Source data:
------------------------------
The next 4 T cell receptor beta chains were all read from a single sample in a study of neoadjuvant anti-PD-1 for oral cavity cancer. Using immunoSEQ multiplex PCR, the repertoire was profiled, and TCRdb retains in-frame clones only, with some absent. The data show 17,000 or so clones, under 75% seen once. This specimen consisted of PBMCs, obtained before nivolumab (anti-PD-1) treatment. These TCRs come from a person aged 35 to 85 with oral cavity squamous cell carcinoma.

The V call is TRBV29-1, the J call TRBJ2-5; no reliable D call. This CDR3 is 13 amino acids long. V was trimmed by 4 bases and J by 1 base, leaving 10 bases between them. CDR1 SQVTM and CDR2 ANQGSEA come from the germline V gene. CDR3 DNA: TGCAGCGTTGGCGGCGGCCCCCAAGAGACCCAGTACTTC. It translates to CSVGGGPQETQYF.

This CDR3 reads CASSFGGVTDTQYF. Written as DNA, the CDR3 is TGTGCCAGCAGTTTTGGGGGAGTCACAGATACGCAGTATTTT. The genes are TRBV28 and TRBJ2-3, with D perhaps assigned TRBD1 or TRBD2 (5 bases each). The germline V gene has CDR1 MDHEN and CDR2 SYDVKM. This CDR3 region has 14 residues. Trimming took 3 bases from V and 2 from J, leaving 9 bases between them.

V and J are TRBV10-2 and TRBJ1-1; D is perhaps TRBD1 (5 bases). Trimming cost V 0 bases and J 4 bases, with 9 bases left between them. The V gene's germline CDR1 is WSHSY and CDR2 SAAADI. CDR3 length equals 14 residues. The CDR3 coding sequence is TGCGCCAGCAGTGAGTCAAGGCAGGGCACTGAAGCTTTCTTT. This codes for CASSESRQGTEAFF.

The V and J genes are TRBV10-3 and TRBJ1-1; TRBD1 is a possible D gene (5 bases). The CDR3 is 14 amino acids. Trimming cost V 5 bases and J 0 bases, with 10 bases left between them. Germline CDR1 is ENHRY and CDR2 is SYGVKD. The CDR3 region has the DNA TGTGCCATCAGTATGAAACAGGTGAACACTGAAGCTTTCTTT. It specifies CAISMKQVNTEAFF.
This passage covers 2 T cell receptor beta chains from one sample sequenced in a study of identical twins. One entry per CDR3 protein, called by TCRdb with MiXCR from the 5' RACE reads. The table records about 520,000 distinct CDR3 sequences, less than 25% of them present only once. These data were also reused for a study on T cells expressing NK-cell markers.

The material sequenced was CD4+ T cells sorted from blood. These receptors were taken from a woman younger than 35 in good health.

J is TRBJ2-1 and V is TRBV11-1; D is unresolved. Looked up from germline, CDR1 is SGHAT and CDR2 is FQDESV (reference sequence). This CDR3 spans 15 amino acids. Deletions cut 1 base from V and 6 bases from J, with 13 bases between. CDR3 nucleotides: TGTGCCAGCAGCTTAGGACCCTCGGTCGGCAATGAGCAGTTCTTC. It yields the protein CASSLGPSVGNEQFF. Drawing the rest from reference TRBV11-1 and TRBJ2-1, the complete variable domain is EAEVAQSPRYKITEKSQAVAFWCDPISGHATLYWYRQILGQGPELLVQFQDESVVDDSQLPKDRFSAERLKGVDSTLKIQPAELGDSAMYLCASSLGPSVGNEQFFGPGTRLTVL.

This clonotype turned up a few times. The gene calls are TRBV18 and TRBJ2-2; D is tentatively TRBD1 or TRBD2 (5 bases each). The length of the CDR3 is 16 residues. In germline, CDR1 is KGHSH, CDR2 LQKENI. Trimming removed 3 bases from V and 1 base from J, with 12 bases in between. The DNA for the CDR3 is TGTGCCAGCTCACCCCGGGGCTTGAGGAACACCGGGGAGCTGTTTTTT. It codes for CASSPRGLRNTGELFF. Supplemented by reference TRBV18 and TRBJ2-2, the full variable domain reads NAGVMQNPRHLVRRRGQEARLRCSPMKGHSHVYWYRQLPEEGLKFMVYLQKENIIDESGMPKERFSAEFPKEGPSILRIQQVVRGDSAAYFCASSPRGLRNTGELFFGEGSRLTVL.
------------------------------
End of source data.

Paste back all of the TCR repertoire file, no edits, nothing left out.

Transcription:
The next 4 T cell receptor beta chains were all read from a single sample in a study of neoadjuvant anti-PD-1 for oral cavity cancer. Using immunoSEQ multiplex PCR, the repertoire was profiled, and TCRdb retains in-frame clones only, with some absent. The data show 17,000 or so clones, under 75% seen once. This specimen consisted of PBMCs, obtained before nivolumab (anti-PD-1) treatment. These TCRs come from a person aged 35 to 85 with oral cavity squamous cell carcinoma.

The V call is TRBV29-1, the J call TRBJ2-5; no reliable D call. This CDR3 is 13 amino acids long. V was trimmed by 4 bases and J by 1 base, leaving 10 bases between them. CDR1 SQVTM and CDR2 ANQGSEA come from the germline V gene. CDR3 DNA: TGCAGCGTTGGCGGCGGCCCCCAAGAGACCCAGTACTTC. It translates to CSVGGGPQETQYF.

This CDR3 reads CASSFGGVTDTQYF. Written as DNA, the CDR3 is TGTGCCAGCAGTTTTGGGGGAGTCACAGATACGCAGTATTTT. The genes are TRBV28 and TRBJ2-3, with D perhaps assigned TRBD1 or TRBD2 (5 bases each). The germline V gene has CDR1 MDHEN and CDR2 SYDVKM. This CDR3 region has 14 residues. Trimming took 3 bases from V and 2 from J, leaving 9 bases between them.

V and J are TRBV10-2 and TRBJ1-1; D is perhaps TRBD1 (5 bases). Trimming cost V 0 bases and J 4 bases, with 9 bases left between them. The V gene's germline CDR1 is WSHSY and CDR2 SAAADI. CDR3 length equals 14 residues. The CDR3 coding sequence is TGCGCCAGCAGTGAGTCAAGGCAGGGCACTGAAGCTTTCTTT. This codes for CASSESRQGTEAFF.

The V and J genes are TRBV10-3 and TRBJ1-1; TRBD1 is a possible D gene (5 bases). The CDR3 is 14 amino acids. Trimming cost V 5 bases and J 0 bases, with 10 bases left between them. Germline CDR1 is ENHRY and CDR2 is SYGVKD. The CDR3 region has the DNA TGTGCCATCAGTATGAAACAGGTGAACACTGAAGCTTTCTTT. It specifies CAISMKQVNTEAFF.
This passage covers 2 T cell receptor beta chains from one sample sequenced in a study of identical twins. One entry per CDR3 protein, called by TCRdb with MiXCR from the 5' RACE reads. The table records about 520,000 distinct CDR3 sequences, less than 25% of them present only once. These data were also reused for a study on T cells expressing NK-cell markers.

The material sequenced was CD4+ T cells sorted from blood. These receptors were taken from a woman younger than 35 in good health.

J is TRBJ2-1 and V is TRBV11-1; D is unresolved. Looked up from germline, CDR1 is SGHAT and CDR2 is FQDESV (reference sequence). This CDR3 spans 15 amino acids. Deletions cut 1 base from V and 6 bases from J, with 13 bases between. CDR3 nucleotides: TGTGCCAGCAGCTTAGGACCCTCGGTCGGCAATGAGCAGTTCTTC. It yields the protein CASSLGPSVGNEQFF. Drawing the rest from reference TRBV11-1 and TRBJ2-1, the complete variable domain is EAEVAQSPRYKITEKSQAVAFWCDPISGHATLYWYRQILGQGPELLVQFQDESVVDDSQLPKDRFSAERLKGVDSTLKIQPAELGDSAMYLCASSLGPSVGNEQFFGPGTRLTVL.

This clonotype turned up a few times. The gene calls are TRBV18 and TRBJ2-2; D is tentatively TRBD1 or TRBD2 (5 bases each). The length of the CDR3 is 16 residues. In germline, CDR1 is KGHSH, CDR2 LQKENI. Trimming removed 3 bases from V and 1 base from J, with 12 bases in between. The DNA for the CDR3 is TGTGCCAGCTCACCCCGGGGCTTGAGGAACACCGGGGAGCTGTTTTTT. It codes for CASSPRGLRNTGELFF. Supplemented by reference TRBV18 and TRBJ2-2, the full variable domain reads NAGVMQNPRHLVRRRGQEARLRCSPMKGHSHVYWYRQLPEEGLKFMVYLQKENIIDESGMPKERFSAEFPKEGPSILRIQQVVRGDSAAYFCASSPRGLRNTGELFFGEGSRLTVL.